Leela (actress Louise Jameson) is expelled from her tribe, the Sevateem, for speaking up against an attack against another tribe, the Tesh, saying it was doomed for failure. Behind the scenes, Tomas (actor Brendan Price) and Calib (actor Leslie Schofield) tend to think so as well but won’t speak up against Neeva (actor David Garfield), the ‘witchdoctor’ who advises leader Andor (actor Victor Lucas). Even so, Tomas follows after Leela after hearing Neeva has sent two men to kill her.
Leela meanwhile bumps into a strangely garbed man who looks like her devil whom we know better as the Doctor (actor Tom Baker). He helps her evade invisible creatures that are stalking them both and gives her an opportunity to come to his aid when the two men shoot at him as well as Tomas saving her. The Doctor decides that must go back to the tribe’s village and study the technology they have only to be captured. The Doctor is tested against the Horda, small local inhabitant creatures that can strip flesh in seconds and then rescued again by Leela.
They return a second time, when the tribe goes to battle, and the Doctor investigates the technology that Neeva uses but they are caught by the returned Calib, who poisons Leela but held at bay by Tomas as the Doctor uses the devices to create an antidote and save her. He also discovers that the voice of the god Xoanon is that of himself and realises he must have been here in the past. Xoanon isn’t happy and turns off the devices that keeps the invisible creatures at bay. The Doctor creates a gun that will neutralise these creatures for Tomas to use but warns not to use it too quickly or it won’t recharge. Meanwhile, the Doctor and Leela investigate the bust of the Doctor in stone to seek a way past a time barrier that keeps things out of step by a few minutes that can’t be penetrated and find a quick way to the spaceship and discover that the Tesh have telepathic control powers. First Leela is apprehended and when the Captain Jabel (actor Leon Eagles) doesn’t believe the Doctor was the one who inadvertently modified the AI computer Xoanon when it had a damaged memory core with his own personality and it is now schizophrenic and is knocked out as well. Both of them are hooked to a machine which will essentially disintegrate while it examines them. Fortunately, the Doctor figures a way out and then they try to sort things out. From here, you need to watch for yourself.
Apart from introducing a new companion for the Doctor, this is really the first time in the TV history that we hear of an event that we didn’t actually see happening in his history. From the looks of things, it probably wouldn’t even make half an episode but is still significant in thinking you don’t necessarily see everything the Doctor does.
The audio commentary is a musical chairs conducted by Toby Hadoke with actors Louise Jameson, Leslie Schofield, David Garfield, Mike Elles and Harry H Fielder, producer Philip Hitchcliffe and film cameraman John McGlashan. Probably the biggest surprise for me was finding both Schofield and Garfield were in ‘The War Games’. Schofield I remember as one of the Americans but it wasn’t until Garfield said he played one of the generals that I realised I thought he was much taller but then hadn’t made the connection. Patrick Troughton was nearer his height and many actors would be dwarfed by Tom Baker. Interestingly, both Scofield and Garfield also had appearances in an obscure film called ‘Star Wars’ a year later which is also briefly discussed. Louise Jameson’s comment that she had 3 inch heels/uppers inside her boots explains why her legs looked so long. From my art perspective, it’s the way heels stretch the muscles into looking more shapely.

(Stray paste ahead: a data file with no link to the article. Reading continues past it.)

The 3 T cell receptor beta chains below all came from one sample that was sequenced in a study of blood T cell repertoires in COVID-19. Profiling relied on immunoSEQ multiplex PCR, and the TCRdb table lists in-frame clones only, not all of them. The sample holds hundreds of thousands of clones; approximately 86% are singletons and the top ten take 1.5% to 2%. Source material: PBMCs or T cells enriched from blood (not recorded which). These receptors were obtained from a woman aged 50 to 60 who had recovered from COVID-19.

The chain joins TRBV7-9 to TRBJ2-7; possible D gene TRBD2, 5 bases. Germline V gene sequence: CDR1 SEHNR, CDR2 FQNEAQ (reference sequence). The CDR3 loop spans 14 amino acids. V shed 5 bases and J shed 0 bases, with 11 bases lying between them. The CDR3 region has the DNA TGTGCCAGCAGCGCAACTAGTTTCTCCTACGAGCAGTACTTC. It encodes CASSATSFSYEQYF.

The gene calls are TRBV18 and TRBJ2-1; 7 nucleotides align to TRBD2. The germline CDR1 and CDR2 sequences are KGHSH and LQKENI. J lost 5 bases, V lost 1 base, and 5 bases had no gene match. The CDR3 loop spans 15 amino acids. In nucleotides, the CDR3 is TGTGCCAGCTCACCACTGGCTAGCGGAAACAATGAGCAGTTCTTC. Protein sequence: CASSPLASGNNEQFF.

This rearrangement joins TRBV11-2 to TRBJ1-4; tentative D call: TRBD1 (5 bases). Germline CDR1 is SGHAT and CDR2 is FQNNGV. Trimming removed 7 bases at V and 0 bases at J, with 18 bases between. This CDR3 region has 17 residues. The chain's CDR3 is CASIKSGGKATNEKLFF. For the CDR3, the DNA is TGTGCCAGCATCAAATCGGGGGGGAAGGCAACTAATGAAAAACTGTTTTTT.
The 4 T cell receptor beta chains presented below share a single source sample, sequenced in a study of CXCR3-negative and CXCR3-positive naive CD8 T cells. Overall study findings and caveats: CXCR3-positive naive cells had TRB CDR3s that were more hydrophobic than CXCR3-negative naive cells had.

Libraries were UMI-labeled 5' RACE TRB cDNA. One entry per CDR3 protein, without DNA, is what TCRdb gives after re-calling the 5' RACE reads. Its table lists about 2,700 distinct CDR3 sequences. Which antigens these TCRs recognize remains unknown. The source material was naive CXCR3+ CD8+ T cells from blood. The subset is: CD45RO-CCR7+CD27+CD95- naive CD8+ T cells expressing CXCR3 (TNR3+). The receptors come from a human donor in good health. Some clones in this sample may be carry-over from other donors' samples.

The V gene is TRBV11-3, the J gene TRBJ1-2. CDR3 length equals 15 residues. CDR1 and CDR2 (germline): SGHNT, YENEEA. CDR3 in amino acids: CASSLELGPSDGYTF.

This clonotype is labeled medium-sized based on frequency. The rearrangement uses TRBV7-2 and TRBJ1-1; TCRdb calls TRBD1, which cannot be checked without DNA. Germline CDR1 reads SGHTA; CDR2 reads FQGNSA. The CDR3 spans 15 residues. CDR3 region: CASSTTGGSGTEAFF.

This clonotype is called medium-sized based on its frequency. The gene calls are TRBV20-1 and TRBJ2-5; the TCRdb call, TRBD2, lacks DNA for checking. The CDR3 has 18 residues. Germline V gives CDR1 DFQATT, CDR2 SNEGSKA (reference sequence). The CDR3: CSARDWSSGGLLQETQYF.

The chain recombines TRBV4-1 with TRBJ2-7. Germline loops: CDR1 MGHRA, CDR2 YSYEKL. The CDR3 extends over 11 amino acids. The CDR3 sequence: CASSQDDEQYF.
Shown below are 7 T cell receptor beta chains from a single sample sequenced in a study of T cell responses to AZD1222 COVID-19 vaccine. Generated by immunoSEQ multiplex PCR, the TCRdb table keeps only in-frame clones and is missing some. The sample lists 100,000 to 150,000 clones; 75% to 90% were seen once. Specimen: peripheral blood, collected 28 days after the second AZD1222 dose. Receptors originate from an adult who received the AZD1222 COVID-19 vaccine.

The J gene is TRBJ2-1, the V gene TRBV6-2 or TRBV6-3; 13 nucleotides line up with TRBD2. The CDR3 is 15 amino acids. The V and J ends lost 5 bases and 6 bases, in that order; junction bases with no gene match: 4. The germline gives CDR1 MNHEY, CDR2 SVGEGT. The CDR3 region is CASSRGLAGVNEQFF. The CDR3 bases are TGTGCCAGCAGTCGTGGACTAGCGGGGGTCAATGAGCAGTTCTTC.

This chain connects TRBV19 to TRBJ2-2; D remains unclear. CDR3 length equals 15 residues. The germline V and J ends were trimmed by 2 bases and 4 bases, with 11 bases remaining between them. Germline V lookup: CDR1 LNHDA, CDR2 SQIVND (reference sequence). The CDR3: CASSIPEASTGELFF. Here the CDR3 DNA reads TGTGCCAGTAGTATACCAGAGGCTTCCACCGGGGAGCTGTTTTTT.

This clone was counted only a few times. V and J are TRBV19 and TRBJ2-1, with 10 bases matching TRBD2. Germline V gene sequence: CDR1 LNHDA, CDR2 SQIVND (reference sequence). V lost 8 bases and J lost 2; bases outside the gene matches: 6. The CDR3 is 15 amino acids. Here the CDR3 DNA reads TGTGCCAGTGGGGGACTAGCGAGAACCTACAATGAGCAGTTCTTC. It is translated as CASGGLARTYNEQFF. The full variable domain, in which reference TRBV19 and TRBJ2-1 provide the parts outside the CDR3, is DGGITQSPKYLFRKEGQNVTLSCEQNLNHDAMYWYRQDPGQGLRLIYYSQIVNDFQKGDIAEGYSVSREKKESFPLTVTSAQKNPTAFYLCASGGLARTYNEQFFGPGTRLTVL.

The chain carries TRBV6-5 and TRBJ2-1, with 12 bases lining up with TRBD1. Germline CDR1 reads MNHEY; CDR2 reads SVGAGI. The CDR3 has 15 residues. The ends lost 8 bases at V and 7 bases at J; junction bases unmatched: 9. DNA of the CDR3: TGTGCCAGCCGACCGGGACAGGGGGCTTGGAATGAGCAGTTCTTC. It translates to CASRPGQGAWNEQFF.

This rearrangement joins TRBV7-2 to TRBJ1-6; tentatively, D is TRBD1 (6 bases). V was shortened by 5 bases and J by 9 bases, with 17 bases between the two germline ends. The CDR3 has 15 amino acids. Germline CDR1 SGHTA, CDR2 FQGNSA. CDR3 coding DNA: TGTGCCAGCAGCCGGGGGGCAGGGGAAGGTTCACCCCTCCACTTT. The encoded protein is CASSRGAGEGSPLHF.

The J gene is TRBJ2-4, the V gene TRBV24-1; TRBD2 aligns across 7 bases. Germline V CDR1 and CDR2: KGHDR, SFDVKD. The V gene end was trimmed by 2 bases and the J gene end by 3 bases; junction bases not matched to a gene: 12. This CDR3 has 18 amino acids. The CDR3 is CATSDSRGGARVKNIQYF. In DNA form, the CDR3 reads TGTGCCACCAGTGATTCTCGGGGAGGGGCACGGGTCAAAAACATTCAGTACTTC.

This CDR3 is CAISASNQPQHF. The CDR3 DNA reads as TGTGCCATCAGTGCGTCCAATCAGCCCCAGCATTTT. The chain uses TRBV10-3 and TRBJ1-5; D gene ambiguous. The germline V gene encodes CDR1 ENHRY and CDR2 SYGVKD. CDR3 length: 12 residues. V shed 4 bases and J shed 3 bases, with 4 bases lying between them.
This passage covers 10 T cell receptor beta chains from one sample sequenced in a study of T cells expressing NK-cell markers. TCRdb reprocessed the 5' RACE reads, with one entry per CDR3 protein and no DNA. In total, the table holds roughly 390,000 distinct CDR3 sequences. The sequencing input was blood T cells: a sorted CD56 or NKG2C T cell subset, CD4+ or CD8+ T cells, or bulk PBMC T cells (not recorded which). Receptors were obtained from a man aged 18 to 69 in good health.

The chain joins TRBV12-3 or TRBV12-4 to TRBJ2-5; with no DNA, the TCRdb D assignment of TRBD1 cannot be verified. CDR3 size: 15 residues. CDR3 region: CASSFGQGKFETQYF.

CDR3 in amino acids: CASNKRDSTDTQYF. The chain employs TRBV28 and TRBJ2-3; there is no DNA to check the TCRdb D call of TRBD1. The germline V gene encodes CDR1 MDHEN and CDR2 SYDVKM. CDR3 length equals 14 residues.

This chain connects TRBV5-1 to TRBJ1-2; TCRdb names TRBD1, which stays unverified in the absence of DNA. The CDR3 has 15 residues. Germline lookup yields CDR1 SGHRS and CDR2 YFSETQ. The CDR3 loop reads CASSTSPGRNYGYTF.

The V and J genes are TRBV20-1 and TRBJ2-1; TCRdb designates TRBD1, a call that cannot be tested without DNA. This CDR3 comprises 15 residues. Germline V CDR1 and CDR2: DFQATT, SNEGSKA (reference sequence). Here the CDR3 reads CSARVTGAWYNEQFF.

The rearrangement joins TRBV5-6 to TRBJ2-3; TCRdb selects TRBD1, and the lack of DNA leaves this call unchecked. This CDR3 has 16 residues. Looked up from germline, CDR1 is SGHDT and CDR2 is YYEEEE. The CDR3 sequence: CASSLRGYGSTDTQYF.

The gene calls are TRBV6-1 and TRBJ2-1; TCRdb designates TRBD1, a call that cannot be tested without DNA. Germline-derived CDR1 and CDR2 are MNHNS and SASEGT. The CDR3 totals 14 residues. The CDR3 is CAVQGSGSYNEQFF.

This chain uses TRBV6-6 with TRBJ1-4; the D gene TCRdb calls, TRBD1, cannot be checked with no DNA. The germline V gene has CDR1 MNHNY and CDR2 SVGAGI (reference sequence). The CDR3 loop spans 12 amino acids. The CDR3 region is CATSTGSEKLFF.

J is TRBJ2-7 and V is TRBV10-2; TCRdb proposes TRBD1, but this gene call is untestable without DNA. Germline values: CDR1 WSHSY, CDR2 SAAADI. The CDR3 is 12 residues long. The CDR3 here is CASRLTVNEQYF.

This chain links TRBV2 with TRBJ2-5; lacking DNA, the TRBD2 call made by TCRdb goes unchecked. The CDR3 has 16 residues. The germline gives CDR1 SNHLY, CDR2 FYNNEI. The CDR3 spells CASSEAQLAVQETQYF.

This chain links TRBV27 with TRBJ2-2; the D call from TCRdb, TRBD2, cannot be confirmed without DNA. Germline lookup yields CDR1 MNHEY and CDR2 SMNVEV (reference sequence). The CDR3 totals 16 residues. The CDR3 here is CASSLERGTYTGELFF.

Oh, I was going to say that Leela seemed to be the only female member of the Sevateem, and even the people talking didn’t notice, until I spotted one extra woman in one scene the second time around as they went off to war. Even so, when you consider that women were warriors as well, you have to wonder why the cast is so predominately male. Maybe too many skimpy clothed women would have been too much for a family series.
As usual, there are plenty of extras. ‘Into The Wild Cast’ looks at the making of the story, mostly through the eyes of Louise Jameson and Matt Irvine who was now chief effects designer and the reaction to the Leela costume. For those interested in film editing, ‘Cutting Room Floor’ shows the takes needed that were cut into the final scene. ‘Tomorrow’s Times – The Fourth Doctor’ has actress Wendy Padbury looking through the press comments from Tom Baker’s tenure. Being brought up in those times, we fans never took their comments that seriously but it’s interesting seeing how they grudgingly accepted him after the first season.
The rest of the extras is devoted to Louise Jameson with an interview about her time on ‘Doctor Who’ and a smaller piece from BBC’s TV show ‘The Swap Shop’ from while she was on the show. There is also a predominance of publicity photos of her as Leela in the ‘Photo Gallery’ showing where, as she described in the audio commentary and interview as having looked like someone had thrown a mud pie in her face from her first make-up lady.
‘The Face Of Evil’ is one story I haven’t seen in a long time and yet it is still very effective, more so when you consider the budget at the time. Using Ealing Studios for the jungle gave it a bigger sense of expanse than a smaller studio would have given it. When you consider how many jungle setting the Doctor and his various companions have been in over the years, this one has to be on par with them. Don’t under-estimate adding it to your collection.
(region 2 DVD pub: BBC. 1 DVD 96 minutes 4 * 24 minute episodes with extras. Price: under £ 6.00 (UK) if you know where to look. ASIN: BBCDVD3379)
cast: Tom Baker, Louise Jameson, Leslie Schofield, Victor Lucas, Brendan Price, Colin Thomas, David Garfield and Lloyd McGuire
check out website: www.bbcshop.com